To resume use of the internal display, you need to disconnect the external display, put the computer to sleep, and then open the lid. This will wake up your ‘Book and restore use of the built-in display.

Intel-based Macs use a partitioning scheme known as GPT. Only Macintel models can boot from GPT hard drives. Both PowerPC and Intel Macs can boot from APM (Apple’s old partitioning scheme) hard drives, which is the format you must use to create a universal boot drive in Leopard. Power PC Macs running any version of the Mac OS prior to 10.4.2 cannot mount GPT volumes. PowerPC Macs won’t let you install OS X to a USB drive or choose it as your startup volume, although there is a work around for that.


  • introduced 2010.04.13 at US$1,799 (2.4 GHz i5, 320 GB hard drive), US$1,999 (2.53 GHz i5, 500 GB hard drive), and US$2,199 (2.66 GHz i7, 500 GB hard drive); add $100 for hi-res 1680 x 1050 display, $150 for antiglare hi-res display; replaced by Thunderbolt model 2011.02.24.
  • Part no.: MC371 (2.4 GHz), MC372 (2.53 GHz), MC373 (2.66 GHz)

Mac OS

  • requires Mac OS X 10.6.3 Snow Leopard or later. macOS 10.14 Mojave and later are not supported.
  • Mac OS X 10.6 Snow Leopard compatibility
    • Grand Central Dispatch is supported.
    • 64-bit operation is supported.
    • OpenCL is supported.
  • OS X 10.8 Mountain Lion compatibility
    • AirPlay Mirroring is not supported.
    • AirDrop is supported.
    • Power Nap is not supported.

Core System

  • CPU: 2.4/2.53 Intel i5 or 2.66 GHz Intel i7, soldered in place, no upgrade options
  • Level 2 cache: 3 MB shared cache on i5, 4 MB on i7
  • Bus: 1066 MHz
  • RAM: 4 GB, expandable to 8 GB using DDR3 SO-DIMMs
  • Performance (2.4/2.53/2.66/2.8 GHz)
    • 64-bit Geekbench: 4858/4968/4434/5535/5842
    • Speedmark 6.5: 132/ /151/


  • Graphics: Intel HD Graphics and Nvidia GeForce GT 330M with automatic graphics switching
    • VRAM, Intel HD: uses 256 MB of system memory
    • VRAM, i5 models: 256 MB
    • VRAM, i7 models: 512 MB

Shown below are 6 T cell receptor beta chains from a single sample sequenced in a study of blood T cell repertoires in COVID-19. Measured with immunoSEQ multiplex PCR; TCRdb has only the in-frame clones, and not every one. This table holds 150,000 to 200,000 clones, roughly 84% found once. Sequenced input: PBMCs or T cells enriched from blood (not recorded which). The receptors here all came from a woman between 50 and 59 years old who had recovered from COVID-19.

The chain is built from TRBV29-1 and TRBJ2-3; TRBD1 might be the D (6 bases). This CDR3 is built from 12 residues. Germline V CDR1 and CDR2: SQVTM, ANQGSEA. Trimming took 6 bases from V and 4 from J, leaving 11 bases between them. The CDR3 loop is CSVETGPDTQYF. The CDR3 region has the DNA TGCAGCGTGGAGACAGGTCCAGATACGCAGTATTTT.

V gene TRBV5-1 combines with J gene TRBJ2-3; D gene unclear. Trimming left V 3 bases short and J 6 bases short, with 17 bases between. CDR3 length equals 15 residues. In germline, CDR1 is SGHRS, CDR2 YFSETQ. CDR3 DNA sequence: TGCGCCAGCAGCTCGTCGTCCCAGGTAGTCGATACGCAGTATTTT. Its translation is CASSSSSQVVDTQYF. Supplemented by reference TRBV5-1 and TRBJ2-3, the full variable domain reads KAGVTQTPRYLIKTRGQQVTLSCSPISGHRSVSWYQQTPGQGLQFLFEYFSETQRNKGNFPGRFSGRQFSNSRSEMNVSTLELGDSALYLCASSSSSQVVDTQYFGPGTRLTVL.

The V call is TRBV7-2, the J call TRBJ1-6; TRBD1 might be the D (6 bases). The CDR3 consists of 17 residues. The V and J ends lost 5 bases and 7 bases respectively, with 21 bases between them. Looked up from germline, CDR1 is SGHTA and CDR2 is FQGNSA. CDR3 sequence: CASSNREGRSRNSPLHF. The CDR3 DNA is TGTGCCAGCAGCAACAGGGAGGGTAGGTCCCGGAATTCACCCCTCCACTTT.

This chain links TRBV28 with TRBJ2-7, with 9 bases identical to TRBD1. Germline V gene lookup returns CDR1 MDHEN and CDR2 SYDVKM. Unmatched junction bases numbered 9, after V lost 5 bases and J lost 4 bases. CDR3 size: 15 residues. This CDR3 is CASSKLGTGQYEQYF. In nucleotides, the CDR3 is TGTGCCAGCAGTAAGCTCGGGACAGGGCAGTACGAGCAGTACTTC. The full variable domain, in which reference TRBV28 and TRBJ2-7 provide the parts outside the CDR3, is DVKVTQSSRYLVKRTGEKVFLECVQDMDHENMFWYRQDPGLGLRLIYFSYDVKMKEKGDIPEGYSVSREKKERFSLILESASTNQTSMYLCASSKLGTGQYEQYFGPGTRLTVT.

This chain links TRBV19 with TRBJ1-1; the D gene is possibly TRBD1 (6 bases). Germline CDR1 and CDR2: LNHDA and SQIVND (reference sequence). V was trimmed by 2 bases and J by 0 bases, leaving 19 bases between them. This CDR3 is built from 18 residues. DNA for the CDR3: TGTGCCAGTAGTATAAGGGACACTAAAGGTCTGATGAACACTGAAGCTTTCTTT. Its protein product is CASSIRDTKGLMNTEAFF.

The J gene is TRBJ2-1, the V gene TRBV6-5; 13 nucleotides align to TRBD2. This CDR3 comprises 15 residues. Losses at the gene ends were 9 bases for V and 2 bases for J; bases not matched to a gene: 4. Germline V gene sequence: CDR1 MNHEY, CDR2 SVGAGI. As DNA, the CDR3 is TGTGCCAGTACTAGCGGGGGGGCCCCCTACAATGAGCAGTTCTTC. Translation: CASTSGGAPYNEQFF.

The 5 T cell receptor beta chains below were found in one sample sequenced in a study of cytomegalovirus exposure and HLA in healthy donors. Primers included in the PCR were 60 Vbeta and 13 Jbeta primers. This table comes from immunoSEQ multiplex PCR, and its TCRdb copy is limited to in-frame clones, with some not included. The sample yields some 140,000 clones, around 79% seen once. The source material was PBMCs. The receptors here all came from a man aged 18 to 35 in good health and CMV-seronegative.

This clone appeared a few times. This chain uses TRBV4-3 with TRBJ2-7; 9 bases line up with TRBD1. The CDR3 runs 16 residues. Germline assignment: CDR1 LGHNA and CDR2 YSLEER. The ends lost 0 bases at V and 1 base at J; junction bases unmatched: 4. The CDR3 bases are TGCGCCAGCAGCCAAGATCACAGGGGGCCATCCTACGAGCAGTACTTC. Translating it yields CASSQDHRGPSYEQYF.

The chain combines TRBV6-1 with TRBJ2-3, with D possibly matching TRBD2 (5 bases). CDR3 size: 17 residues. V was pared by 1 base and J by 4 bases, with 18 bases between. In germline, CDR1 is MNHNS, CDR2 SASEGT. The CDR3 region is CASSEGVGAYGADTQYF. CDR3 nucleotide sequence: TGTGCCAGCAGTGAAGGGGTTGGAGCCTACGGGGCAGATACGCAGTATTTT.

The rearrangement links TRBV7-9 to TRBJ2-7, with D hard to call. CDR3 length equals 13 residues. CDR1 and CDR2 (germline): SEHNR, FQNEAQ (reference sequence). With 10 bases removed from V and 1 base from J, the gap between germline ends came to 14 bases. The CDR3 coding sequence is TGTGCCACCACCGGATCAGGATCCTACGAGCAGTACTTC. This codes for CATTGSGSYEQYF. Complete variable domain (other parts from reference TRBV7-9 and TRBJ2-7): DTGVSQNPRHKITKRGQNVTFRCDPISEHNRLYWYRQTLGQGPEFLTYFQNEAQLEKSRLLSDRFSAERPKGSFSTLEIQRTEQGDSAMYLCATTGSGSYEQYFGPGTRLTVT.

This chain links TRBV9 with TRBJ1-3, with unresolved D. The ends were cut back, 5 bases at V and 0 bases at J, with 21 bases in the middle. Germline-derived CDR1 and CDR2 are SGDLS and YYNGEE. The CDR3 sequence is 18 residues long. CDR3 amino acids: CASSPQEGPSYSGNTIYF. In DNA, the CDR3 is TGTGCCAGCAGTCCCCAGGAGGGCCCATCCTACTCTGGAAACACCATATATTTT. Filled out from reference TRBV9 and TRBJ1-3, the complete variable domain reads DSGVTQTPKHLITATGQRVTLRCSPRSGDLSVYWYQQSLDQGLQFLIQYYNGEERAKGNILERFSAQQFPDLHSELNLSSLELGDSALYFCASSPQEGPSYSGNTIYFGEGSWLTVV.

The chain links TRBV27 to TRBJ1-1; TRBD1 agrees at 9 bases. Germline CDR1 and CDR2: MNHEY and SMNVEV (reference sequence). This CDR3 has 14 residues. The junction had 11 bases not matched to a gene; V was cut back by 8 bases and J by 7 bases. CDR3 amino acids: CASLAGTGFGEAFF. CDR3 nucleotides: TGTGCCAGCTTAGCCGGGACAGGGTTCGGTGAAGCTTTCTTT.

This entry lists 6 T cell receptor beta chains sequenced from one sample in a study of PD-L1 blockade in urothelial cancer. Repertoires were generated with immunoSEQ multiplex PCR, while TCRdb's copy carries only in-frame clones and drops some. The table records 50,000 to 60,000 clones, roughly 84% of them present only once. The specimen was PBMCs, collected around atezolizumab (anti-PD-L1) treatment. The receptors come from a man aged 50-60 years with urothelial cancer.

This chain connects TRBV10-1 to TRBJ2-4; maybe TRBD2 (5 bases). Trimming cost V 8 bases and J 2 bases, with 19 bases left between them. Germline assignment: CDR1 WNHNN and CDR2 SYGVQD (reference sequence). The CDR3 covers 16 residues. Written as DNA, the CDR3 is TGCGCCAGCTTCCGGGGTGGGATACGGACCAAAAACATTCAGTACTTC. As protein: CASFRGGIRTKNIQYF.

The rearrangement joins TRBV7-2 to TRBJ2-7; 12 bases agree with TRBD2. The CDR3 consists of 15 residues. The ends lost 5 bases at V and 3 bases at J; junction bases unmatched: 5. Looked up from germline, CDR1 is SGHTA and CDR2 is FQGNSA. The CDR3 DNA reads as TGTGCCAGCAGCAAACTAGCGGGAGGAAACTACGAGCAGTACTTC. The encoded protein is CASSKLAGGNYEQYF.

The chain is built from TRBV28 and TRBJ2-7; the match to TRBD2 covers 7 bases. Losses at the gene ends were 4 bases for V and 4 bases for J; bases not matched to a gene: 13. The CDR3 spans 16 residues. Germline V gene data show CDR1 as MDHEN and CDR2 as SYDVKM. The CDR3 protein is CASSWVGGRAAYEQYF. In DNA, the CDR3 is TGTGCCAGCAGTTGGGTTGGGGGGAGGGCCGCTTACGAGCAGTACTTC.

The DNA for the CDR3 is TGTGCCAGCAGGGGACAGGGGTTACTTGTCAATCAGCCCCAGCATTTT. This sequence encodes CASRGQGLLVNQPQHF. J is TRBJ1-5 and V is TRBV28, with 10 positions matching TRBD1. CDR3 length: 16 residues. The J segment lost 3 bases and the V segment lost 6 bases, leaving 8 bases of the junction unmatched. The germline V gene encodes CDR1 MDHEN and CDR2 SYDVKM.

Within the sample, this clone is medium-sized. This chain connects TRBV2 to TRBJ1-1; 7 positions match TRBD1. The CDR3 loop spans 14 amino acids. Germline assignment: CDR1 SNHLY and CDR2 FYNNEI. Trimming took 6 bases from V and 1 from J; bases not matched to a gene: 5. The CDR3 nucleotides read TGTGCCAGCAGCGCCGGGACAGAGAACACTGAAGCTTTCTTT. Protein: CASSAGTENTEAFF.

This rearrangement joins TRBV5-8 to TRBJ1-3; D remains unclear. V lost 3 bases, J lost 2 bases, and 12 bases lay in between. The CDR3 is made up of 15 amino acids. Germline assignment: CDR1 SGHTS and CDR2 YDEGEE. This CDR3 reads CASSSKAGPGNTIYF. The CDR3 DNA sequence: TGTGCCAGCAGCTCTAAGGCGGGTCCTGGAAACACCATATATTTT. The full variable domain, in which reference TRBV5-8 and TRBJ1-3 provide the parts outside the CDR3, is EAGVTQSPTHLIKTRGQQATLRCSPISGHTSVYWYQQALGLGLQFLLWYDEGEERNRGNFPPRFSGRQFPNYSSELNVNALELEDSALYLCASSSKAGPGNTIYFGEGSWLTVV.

• Video out: Mini DisplayPort (VGA and DVI video supported with optional adapters)
  • display: 15.4″ (38 cm) 16-bit 1440 x 900 110 ppi color active matrix; 1680 x 1050 build-to-order option
  • supports 1440 x 900, 1280 x 800, 1152 x 720, 1024 x 640, 800 x 600, 720 x 480, and 640 x 480 pixels at 16:10 aspect ratio; 1024 x 768, 800 x 600, and 640 x 480 pixels at 4:3 aspect ratio; 720 x 480 at 3:2 aspect ratio
  • allows mirroring to external display or extended desktop mode


  • Hard drive: 320/500 GB 5400 rpm SATA standard, 7200 rpm and solid state drives (SSD) optional (128, 256, or 512 GB) on 3 Gbps SATA bus
  • optical drive: 8x dual-layer SuperDrive writes DVD±R and DVD+R at up to 8x, DVD-RW at up to 4x; dual-layer DVD±RW at up to 4x; reads DVDs at 8x (double-layer at 6x), dual-layer and DVD-ROM at 6x; writes CD-R at 24x, writes CD-RW at 16x, reads CDs at 24x on 3 Gbps SATA bus
  • expansion bays: none


  • USB: 2 USB 2.0 ports
  • FireWire 400: none
  • FireWire 800: 1 port, backward compatible with FireWire 400
  • drive bus: SATA 1 (1.5 Mbps)
  • IR port: none
  • Ethernet: 10/100/gigabit
  • Modem: No longer offered by Apple
  • WiFi: 802.11n AirPort Extreme built in
  • Bluetooth: BT 2.1 built in
  • ExpressCard/34: none
  • SD Card Slot: 1


  • battery: 77.5 Watt-hours, 8-9 hours of wireless productivity
  • AC adapter: 85W MagSafe


  • size: 9.82 x 14.35 x 0.95″ (249 x 364 x 24.1 mm)
  • Weight: 5.6 pounds (2.54 kg)